[Rd] Clipping using par(plt=..., xpd=FALSE) inconsistencies

Prof Brian Ripley ripley at stats.ox.ac.uk
Fri Feb 22 22:06:15 CET 2008

I think you misunderstand what par("plt") is supposed to do.  The 
documentation says

      'plt' A vector of the form 'c(x1, x2, y1, y2)' giving the
           coordinates of the plot region as fractions of the current
           figure region.

You haven't subsequently made a new plot, so why do you expect the 
clipping region to be changed to that you indicated for the next plot?

I'd say the bug was that box() changed it, and that happens because it 
internally sets xpd and so resetting xpd sets the clipping region next 
time it is used.  Because of

void GClip(pGEDevDesc dd)
     if (gpptr(dd)->xpd != gpptr(dd)->oldxpd) {
 	double x1, y1, x2, y2;
 	setClipRect(&x1, &y1, &x2, &y2, DEVICE, dd);
 	GESetClip(x1, y1, x2, y2, dd);
 	gpptr(dd)->oldxpd = gpptr(dd)->xpd;

Maybe we should have user-level code to set the clipping region?

On Fri, 22 Feb 2008, Greg Snow wrote:

> Here is a demonstration of behaviour that is probably an optimization by
> someone far smarter than me that did not anticipate anyone wanting to do
> this, but for my purposes it looks more like a bug than a feature.
> I have tested this with R2.6.2 on Windows, no additional packages loaded
> (beyond the default), I have tested using the default graphics object,
> pdf, jpeg, and cairoDevice (ok I loaded a package for that) and all show
> the same behavior.
> Run the following set of commands:
> x <- rnorm(1000)
> hist(x, xlim=c(-4,4))
> tmp <- par('plt')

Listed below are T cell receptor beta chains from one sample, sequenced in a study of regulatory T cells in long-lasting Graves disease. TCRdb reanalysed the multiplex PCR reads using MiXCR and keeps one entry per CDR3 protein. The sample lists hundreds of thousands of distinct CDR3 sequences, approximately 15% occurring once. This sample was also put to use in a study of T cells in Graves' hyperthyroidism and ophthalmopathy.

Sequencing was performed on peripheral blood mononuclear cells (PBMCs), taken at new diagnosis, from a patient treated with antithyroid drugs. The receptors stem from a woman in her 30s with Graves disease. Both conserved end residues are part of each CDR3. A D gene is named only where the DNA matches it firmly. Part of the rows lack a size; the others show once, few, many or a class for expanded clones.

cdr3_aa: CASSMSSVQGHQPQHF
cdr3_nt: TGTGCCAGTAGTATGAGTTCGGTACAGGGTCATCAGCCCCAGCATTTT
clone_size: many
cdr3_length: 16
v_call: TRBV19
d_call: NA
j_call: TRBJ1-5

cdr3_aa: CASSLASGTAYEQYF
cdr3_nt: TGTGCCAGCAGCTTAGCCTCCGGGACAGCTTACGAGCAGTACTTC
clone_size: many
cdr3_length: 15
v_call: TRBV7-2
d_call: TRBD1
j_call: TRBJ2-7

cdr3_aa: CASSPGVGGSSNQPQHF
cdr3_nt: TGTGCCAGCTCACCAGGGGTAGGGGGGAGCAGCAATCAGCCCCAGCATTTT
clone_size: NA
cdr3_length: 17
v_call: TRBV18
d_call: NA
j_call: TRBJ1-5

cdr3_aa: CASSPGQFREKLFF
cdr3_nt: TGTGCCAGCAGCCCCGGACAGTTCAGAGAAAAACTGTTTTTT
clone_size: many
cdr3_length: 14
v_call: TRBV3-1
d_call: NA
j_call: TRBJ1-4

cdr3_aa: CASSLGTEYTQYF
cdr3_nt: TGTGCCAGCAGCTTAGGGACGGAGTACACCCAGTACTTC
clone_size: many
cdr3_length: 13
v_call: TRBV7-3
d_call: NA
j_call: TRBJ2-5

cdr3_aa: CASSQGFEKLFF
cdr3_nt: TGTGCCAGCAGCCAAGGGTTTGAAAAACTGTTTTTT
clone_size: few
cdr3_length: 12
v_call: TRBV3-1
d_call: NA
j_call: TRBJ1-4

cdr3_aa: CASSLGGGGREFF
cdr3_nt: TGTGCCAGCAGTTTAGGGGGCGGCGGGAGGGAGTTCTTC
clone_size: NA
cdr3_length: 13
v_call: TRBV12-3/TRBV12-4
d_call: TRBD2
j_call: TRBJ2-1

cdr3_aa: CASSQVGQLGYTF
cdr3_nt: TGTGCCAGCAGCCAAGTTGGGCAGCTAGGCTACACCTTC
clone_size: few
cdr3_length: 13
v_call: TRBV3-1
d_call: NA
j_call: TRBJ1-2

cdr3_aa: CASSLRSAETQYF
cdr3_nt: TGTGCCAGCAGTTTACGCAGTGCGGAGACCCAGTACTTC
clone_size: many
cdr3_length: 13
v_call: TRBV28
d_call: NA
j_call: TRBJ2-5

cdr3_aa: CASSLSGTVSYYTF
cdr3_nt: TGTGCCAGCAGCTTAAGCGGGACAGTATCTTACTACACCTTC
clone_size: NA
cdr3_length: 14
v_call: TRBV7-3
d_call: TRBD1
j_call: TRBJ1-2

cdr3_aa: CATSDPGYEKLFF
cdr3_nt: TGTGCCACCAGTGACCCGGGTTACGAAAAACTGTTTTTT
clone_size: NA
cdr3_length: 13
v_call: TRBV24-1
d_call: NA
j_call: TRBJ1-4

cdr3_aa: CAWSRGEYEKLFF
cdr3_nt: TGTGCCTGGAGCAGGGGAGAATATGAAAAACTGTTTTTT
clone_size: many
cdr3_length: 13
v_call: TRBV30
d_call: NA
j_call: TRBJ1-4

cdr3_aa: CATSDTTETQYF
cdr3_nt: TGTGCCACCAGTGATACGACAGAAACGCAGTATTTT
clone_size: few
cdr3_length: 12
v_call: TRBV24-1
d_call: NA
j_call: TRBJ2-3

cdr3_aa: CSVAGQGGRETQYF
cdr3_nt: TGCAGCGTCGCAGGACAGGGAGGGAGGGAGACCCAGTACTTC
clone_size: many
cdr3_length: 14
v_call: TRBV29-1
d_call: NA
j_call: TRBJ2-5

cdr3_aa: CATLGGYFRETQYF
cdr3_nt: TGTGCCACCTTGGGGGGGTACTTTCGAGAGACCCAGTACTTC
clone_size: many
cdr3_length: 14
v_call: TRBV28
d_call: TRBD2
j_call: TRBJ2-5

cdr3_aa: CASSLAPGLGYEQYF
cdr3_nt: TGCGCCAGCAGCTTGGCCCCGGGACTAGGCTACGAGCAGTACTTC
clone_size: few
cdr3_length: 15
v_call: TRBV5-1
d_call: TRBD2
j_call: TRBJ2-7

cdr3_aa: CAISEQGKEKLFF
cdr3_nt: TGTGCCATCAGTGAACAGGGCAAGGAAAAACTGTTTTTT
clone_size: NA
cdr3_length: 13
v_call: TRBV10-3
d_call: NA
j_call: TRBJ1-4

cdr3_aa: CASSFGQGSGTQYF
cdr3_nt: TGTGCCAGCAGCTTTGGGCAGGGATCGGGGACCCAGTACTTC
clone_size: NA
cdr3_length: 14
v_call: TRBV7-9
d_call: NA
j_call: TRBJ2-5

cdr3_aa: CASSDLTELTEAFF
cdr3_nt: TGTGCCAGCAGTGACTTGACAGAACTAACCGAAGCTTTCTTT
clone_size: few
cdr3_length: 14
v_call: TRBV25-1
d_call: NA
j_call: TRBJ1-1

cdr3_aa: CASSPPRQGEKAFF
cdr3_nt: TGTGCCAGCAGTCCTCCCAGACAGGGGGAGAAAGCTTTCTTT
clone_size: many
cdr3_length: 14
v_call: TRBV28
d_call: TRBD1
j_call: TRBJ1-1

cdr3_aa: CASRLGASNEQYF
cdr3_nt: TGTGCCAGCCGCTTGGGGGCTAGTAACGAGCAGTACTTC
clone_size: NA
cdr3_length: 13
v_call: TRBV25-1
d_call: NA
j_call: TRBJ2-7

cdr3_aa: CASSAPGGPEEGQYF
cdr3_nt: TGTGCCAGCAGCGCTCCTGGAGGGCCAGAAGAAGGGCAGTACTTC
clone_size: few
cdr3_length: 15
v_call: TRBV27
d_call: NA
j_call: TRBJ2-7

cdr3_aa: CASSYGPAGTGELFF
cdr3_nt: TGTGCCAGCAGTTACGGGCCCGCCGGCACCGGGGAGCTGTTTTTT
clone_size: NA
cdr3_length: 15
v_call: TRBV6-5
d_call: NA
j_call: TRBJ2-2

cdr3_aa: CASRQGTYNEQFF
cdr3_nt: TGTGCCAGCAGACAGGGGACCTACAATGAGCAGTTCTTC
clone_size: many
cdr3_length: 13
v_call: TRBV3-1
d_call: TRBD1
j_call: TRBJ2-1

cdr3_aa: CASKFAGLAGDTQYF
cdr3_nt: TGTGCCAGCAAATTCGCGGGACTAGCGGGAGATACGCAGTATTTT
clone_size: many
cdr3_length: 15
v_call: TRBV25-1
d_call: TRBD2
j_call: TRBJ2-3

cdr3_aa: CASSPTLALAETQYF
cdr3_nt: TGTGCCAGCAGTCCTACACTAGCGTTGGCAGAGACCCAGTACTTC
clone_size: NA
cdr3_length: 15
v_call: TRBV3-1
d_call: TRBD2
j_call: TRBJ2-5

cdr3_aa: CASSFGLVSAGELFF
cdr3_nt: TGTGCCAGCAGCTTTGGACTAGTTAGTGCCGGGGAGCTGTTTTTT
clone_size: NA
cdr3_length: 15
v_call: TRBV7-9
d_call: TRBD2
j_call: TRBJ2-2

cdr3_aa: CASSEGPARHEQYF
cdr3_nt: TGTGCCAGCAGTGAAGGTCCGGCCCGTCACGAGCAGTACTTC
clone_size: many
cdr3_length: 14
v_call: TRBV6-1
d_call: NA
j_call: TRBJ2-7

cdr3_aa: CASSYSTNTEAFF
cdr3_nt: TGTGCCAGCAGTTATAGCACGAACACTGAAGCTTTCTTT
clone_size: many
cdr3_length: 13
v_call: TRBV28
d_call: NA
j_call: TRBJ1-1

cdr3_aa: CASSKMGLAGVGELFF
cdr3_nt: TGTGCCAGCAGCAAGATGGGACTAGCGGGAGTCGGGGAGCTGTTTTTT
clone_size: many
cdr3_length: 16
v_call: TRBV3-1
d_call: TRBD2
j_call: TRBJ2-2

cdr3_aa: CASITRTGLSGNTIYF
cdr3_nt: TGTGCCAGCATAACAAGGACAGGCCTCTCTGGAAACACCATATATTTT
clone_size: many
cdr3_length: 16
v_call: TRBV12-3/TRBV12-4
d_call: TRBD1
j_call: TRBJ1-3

> box(col='#00000000')
> tmp2 <- tmp
> tmp2[2] <- tmp2[1] + 0.3
> par(xpd = FALSE, plt=tmp2)
> hist(x, col='red', add=TRUE)
> box(col='#00000000')
> tmp3 <- tmp
> tmp3[1] <- tmp3[2] - 0.3
> par(xpd=FALSE, plt=tmp3)
> hist(x, col='blue', add=TRUE)
> par(plt=tmp)
> This gives me the plot that I want and expect (a histogram with the left
> section red, the middle white/background, and the right blue).
> Now comment out or delete the 2 box commands and rerun everything.  The
> clipping does not happen this time and the final result is a full blue
> histogram.
> Is this a bug? Feature? Something else?
> Does anyone have a better work around than drawing transparent boxes?
> Thanks,

Brian D. Ripley,                  ripley at stats.ox.ac.uk
Professor of Applied Statistics,  http://www.stats.ox.ac.uk/~ripley/
University of Oxford,             Tel:  +44 1865 272861 (self)
1 South Parks Road,                     +44 1865 272866 (PA)
Oxford OX1 3TG, UK                Fax:  +44 1865 272595

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